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Britain Blames Russia's GRU For High-Profile Cyberattacks On Western Targets

British Foreign Secretary Jeremy Hunt

Britain is accusing Russian military intelligence of being behind a host of recent cyberattacks seeking to undermine critical Western institutions from sports and transportation authorities to election processes.

A British national security report released late on October 3 concludes that the Russian military intelligence agency (GRU) is "a pernicious cyber aggressor" which has used a network of hackers to spread discord and confusion across the world.

The GRU, the report said, was almost certainly behind the "BadRabbit" ransomware attack last year that targeted a Ukrainian international airport and Russian media outlets, as well as the hacking of the World Anti-Doping Agency in Switzerland.

It also concluded that the GRU was behind hacks and leaks of U.S. Democratic National Committee e-mails that embarrassed President Donald Trump's opponent Hillary Clinton in the weeks before his 2016 election, among other high-profile and damaging attacks.

"The GRU’s actions are reckless and indiscriminate: they try to undermine and interfere in elections" in a clear assault on Western democracy, said British Foreign Secretary Jeremy Hunt in releasing the report.

But some of the GRU's cyberattacks "serve no legitimate national security interest, instead impacting the ability of people around the world to go about their daily lives free from interference, and even their ability to enjoy sport," Hunt said.

"Our message is clear: together with our allies, we will expose and respond to the GRU’s attempts to undermine international stability," he said.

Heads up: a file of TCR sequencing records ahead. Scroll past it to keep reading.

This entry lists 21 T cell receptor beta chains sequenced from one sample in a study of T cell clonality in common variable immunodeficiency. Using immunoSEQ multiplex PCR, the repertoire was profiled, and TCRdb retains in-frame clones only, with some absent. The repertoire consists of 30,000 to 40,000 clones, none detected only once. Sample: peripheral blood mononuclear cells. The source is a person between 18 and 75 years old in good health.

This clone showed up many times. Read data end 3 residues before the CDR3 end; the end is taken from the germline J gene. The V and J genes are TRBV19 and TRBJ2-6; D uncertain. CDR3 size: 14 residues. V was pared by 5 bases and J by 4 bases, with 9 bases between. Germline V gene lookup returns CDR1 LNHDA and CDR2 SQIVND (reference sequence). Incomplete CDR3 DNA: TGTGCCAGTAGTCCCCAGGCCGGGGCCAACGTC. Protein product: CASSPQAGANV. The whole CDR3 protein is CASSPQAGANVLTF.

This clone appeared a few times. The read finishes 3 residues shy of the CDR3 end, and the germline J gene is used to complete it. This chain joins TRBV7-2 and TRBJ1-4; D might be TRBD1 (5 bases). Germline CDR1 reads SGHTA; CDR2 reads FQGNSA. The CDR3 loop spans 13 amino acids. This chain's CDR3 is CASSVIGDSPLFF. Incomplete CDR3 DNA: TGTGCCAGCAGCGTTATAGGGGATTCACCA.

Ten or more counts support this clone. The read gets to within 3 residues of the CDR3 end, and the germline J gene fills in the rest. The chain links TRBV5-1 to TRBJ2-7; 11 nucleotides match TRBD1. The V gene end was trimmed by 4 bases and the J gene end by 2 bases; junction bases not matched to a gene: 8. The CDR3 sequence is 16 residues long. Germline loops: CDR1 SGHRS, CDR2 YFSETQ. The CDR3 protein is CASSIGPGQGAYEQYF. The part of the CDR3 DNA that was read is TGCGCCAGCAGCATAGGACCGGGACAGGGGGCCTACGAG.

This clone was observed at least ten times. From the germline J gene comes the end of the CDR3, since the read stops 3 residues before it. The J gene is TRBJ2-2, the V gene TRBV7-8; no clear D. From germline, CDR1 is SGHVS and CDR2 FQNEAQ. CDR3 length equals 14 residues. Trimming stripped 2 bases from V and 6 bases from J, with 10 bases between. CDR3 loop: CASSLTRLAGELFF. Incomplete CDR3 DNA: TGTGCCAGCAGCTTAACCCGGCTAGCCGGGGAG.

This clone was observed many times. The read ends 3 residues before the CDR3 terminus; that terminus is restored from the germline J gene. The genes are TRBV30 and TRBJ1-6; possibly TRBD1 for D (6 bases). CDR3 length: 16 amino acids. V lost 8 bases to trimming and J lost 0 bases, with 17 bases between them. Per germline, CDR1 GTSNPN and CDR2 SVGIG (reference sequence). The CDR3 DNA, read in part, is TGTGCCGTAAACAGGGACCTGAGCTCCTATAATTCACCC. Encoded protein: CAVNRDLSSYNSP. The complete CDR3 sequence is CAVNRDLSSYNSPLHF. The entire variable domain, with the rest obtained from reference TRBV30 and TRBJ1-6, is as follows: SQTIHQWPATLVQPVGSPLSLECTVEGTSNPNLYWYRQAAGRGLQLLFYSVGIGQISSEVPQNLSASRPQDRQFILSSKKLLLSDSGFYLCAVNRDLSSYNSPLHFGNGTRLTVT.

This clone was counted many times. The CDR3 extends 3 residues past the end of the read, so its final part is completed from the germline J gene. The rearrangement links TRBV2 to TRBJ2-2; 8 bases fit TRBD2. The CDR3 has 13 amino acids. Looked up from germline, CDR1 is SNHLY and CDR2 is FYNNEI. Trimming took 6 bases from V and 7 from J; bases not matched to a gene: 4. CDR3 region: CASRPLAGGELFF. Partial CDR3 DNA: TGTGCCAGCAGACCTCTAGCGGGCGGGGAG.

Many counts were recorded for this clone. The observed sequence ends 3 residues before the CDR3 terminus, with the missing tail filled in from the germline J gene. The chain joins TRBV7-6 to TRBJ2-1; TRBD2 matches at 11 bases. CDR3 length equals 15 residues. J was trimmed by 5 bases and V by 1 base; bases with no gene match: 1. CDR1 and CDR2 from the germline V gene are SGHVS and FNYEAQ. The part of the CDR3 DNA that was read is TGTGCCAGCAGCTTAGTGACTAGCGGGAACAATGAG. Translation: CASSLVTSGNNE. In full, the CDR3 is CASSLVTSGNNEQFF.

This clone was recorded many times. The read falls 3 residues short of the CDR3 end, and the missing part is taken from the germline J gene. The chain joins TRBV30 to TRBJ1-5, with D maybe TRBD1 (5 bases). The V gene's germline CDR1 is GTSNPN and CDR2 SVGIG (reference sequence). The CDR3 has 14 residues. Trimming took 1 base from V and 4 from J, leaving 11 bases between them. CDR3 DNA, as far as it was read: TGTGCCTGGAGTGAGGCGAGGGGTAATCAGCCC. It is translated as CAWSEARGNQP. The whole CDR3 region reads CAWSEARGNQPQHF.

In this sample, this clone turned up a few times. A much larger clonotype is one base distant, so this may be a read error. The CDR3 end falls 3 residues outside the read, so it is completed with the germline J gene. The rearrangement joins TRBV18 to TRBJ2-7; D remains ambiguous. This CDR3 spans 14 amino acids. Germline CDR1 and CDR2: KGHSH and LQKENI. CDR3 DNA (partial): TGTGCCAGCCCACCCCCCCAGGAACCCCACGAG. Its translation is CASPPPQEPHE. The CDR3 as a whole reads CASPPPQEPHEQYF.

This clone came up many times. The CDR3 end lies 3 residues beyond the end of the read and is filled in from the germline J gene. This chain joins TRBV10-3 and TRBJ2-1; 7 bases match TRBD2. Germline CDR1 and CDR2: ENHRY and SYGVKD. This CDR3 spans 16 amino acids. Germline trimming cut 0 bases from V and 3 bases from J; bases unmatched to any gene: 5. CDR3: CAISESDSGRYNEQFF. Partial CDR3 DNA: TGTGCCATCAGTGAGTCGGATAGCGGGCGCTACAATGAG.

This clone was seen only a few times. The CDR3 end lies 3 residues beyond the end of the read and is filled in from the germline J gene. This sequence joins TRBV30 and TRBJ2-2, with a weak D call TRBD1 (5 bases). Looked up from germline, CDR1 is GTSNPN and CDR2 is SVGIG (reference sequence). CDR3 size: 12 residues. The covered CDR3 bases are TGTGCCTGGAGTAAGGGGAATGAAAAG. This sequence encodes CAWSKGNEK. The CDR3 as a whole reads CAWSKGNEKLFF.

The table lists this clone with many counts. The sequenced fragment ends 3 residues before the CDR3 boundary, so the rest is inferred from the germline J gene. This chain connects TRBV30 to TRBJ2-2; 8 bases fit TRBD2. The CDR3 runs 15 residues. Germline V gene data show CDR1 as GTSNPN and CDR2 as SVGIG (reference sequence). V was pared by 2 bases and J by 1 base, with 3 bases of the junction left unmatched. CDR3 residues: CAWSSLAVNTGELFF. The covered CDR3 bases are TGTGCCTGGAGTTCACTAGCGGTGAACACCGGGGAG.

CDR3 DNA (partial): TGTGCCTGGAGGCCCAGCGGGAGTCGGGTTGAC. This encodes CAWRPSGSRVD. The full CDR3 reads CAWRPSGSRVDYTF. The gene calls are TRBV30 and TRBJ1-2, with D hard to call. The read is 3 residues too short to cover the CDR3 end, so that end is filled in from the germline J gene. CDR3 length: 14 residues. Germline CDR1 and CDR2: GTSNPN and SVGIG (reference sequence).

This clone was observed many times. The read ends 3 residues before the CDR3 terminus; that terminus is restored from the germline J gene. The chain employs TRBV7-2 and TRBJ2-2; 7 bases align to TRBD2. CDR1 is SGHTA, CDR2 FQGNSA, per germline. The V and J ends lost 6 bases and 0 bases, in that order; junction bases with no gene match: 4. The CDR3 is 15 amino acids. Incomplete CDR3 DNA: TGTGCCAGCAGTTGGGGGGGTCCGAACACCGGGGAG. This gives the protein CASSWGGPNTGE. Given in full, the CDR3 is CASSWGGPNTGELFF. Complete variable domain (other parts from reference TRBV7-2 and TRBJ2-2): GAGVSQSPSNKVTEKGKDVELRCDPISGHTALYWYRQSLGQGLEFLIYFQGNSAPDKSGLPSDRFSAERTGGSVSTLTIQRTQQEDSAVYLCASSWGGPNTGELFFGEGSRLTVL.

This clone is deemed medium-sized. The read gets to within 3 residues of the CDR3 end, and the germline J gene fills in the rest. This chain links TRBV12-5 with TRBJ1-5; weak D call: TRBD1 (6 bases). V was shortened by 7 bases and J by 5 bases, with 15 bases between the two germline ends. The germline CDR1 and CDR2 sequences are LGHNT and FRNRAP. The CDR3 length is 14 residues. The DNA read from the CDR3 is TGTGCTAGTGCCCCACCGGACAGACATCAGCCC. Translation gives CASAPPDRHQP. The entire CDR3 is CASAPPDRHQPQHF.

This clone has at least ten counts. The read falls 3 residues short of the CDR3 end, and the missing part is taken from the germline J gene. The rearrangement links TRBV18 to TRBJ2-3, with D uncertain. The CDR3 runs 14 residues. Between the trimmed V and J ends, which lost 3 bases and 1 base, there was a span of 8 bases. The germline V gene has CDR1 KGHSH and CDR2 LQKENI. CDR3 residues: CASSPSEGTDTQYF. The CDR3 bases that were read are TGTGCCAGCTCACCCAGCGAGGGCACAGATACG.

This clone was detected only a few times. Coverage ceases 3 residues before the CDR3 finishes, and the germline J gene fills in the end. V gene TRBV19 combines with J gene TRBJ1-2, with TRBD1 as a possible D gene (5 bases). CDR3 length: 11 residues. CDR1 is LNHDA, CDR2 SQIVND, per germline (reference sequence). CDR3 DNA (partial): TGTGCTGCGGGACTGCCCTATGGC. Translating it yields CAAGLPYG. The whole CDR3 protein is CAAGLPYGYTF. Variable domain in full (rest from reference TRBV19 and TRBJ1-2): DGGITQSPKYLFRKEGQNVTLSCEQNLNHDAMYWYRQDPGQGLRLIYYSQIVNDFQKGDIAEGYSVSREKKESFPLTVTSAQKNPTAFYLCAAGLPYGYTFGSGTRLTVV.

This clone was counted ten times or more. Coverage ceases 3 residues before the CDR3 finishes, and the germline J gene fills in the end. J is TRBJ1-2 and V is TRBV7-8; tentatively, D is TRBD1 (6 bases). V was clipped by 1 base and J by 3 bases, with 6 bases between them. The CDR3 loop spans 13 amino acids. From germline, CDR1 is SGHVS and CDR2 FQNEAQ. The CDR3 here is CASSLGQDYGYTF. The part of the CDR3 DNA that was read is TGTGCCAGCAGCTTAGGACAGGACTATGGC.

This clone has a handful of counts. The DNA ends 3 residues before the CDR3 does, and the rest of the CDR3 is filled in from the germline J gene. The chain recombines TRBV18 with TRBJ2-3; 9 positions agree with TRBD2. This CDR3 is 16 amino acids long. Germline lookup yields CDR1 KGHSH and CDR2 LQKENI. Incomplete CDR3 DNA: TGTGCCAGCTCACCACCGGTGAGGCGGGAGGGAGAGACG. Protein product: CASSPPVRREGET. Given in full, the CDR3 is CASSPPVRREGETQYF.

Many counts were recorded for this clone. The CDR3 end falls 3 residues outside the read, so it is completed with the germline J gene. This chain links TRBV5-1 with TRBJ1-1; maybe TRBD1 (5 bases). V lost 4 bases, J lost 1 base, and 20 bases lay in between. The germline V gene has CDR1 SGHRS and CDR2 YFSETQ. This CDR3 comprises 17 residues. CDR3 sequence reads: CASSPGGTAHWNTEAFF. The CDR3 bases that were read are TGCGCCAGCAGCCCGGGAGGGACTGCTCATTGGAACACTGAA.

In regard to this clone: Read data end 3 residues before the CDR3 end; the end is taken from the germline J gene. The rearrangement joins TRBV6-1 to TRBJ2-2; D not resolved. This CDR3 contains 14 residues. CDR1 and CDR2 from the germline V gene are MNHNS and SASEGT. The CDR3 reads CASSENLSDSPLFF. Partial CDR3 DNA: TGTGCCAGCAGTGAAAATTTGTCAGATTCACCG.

The British report said the GRU has associated itself with a host of hackers involved in high-profile attacks, known by such names as APT 28, Fancy Bear, Sofacy, Pawnstorm, Sednit, CyberCaliphate, Cyber Berkut, Voodoo Bear, and BlackEnergy Actors.

"This pattern of behavior demonstrates their desire to operate without regard to international law or established norms and to do so with a feeling of impunity and without consequences," Hunt said.

The United States already has accused the GRU of being behind cyberattacks before the 2016 presidential election and has sanctioned GRU officers -- including its chief, Igor Korobov -- for their alleged actions.

The U.S. Treasury said in March that the GRU "knowingly engages in significant activities that undermine cybersecurity on behalf of the Russian government."

Though less well-known than the Soviet Union's KGB spy agency, the GRU played a major role in some of the biggest events of the past century, from the Cuban missile crisis in the 1960s to the annexation of Ukraine's Crimean Peninsula in 2014.

It has agents across the globe and answers directly to the chief of the general staff and the Russian defense minister. The GRU does not comment publicly on its actions. Its structure, staff numbers, and financing are Russian state secrets.

British Prime Minister Theresa May has said GRU officers were behind an attempt to kill former Russian double agent Sergei Skripal and his daughter with a nerve agent in the English city of Salisbury in March. Russia has denied the charges.

After the Skripal poisoning, the West agreed with Britain's assessment that the GRU was to blame and launched the biggest expulsion of Russian spies working under diplomatic cover since the height of the Cold War.

Russian President Vladimir Putin, himself a former KGB spy, said on October 3 that Skripal, a GRU officer who betrayed dozens of agents to Britain's MI6 foreign spy service, was a "scumbag" who had betrayed his country.

With reporting by AP, AFP, and Reuters